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Chiquita’s Alleged Victims Can Sue for Torture, But Not Terrorism

As fatster noted, Judge Kenneth Marra has allowed the suit against Chiquita for its support of Colombian terrorists to go forward. But the ruling is fascinating, because it holds that the plaintiffs can sue for Chiquita’s involvement in torture, but not for its involvement in terrorism.

Relying in part on a 1984 Robert Bork opinion finding there was ““international law and the rules of warfare as they now exist are inadequate to cope with this new mode of conflict,” Marra ruled the Alien Tort Statute doesn’t apply to terrorism. (Note, Marra also cited more recent District Court rulings on this issue.)

So in spite of our decade-long war against terrorism, it appears corporations can support terrorism in other countries and not be held liable.

But unlike terrorism, torture, extra-judicial killing, and crimes against humanity are widely recognized under international law to qualify for the ATS, so plaintiffs can sue for Chiquita’s involvement in it.

Marra also rejected Chiquita’s claim that it could not be held liable under the Torture Victims Protection Act.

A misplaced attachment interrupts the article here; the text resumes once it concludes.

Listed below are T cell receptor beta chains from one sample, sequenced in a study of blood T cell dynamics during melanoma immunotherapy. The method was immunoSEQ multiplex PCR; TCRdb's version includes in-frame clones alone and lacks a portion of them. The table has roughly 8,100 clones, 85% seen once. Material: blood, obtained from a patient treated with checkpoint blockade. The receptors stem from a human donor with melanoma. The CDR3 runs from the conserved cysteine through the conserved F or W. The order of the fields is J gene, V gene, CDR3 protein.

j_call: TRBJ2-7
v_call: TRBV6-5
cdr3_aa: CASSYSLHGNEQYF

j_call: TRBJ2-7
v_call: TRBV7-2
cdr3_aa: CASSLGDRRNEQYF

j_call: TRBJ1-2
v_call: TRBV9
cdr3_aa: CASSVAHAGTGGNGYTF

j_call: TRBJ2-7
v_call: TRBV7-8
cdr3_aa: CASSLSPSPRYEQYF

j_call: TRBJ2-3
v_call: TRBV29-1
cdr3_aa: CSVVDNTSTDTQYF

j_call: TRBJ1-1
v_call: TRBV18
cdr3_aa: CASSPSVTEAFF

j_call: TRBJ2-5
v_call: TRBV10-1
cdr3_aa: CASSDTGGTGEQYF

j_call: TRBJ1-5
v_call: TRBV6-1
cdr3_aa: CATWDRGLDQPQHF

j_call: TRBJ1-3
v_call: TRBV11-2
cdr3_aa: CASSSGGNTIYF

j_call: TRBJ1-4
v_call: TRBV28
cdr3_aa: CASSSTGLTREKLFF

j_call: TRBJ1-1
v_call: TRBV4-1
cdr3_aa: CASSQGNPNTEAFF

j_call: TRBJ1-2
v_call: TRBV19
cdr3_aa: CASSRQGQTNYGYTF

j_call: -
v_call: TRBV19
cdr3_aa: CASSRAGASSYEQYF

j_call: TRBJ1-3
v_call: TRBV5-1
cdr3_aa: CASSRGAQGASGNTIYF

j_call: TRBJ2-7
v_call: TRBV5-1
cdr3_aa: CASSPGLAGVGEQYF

Chiquita first argues that the “‘plain reading of the TVPA strongly suggests that it only covers human beings, and not corporations.’” First Mot. at 68 (DE 93) (quoting Exxon Mobil, 393 F. Supp. 2d at 28). This limitation to individuals, Chiquita contends, bars Plaintiffs’ TVPA claims against it, a corporation. Recent Eleventh Circuit precedents, however, hold that “‘an individual’ to whom liability may attach under the TVPA also includes a corporate defendant.” Sinaltrainal, 578 F.3d at 1264 n.13; see also Romero, 552 F.3d at 1315 (“Under the law of this
Circuit, the Torture Act allows suits against corporate defendants.”). Thus, under the precedent of this Circuit, the Court rejects Chiquita’s first basis for dismissal.

Particularly gratifying, a key part of Chiquita’s liability was its intent to support AUC’s violence. Marra notes, for example, that plaintiffs had shown Chiquita supported AUC in part to quell labor unrest.

The AUC’s agreement with Chiquita involved forcing people to work using threats and illegal violence, as well as the quelling of labor and social unrest through the systematic terrorization of the population of Uraba.


The complaints here contain sufficient “‘factual content that allows the court to draw the reasonable inference’” that Chiquita assisted the AUC with the intent that the AUC commit torture and killing in the banana-growing regions.

So in American courts, corporations like Jeppesen helping the US commit torture won’t be held liable for torture. But corporations like Chiquita helping terrorists and other governments torture may well be held liable!

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